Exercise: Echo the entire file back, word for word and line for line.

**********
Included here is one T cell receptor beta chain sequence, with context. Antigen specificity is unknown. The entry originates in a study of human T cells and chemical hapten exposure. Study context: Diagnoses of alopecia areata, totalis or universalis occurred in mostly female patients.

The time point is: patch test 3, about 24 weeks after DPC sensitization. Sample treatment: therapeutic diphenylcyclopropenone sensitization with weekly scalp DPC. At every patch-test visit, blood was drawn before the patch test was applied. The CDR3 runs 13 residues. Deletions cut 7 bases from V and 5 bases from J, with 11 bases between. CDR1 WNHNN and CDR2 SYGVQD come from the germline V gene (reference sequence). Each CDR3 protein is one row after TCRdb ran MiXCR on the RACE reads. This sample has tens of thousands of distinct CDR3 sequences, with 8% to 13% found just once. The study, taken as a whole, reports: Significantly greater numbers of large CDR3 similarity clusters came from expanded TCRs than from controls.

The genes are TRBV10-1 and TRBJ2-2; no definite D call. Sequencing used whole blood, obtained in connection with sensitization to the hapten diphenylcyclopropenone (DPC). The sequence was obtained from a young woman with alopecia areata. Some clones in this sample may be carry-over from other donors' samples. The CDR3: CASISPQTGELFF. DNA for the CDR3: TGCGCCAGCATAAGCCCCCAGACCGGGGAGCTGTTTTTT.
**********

Included here is one T cell receptor beta chain sequence, with context. Antigen specificity is unknown. The entry originates in a study of human T cells and chemical hapten exposure. Study context: Diagnoses of alopecia areata, totalis or universalis occurred in mostly female patients.

The time point is: patch test 3, about 24 weeks after DPC sensitization. Sample treatment: therapeutic diphenylcyclopropenone sensitization with weekly scalp DPC. At every patch-test visit, blood was drawn before the patch test was applied. The CDR3 runs 13 residues. Deletions cut 7 bases from V and 5 bases from J, with 11 bases between. CDR1 WNHNN and CDR2 SYGVQD come from the germline V gene (reference sequence). Each CDR3 protein is one row after TCRdb ran MiXCR on the RACE reads. This sample has tens of thousands of distinct CDR3 sequences, with 8% to 13% found just once. The study, taken as a whole, reports: Significantly greater numbers of large CDR3 similarity clusters came from expanded TCRs than from controls.

The genes are TRBV10-1 and TRBJ2-2; no definite D call. Sequencing used whole blood, obtained in connection with sensitization to the hapten diphenylcyclopropenone (DPC). The sequence was obtained from a young woman with alopecia areata. Some clones in this sample may be carry-over from other donors' samples. The CDR3: CASISPQTGELFF. DNA for the CDR3: TGCGCCAGCATAAGCCCCCAGACCGGGGAGCTGTTTTTT.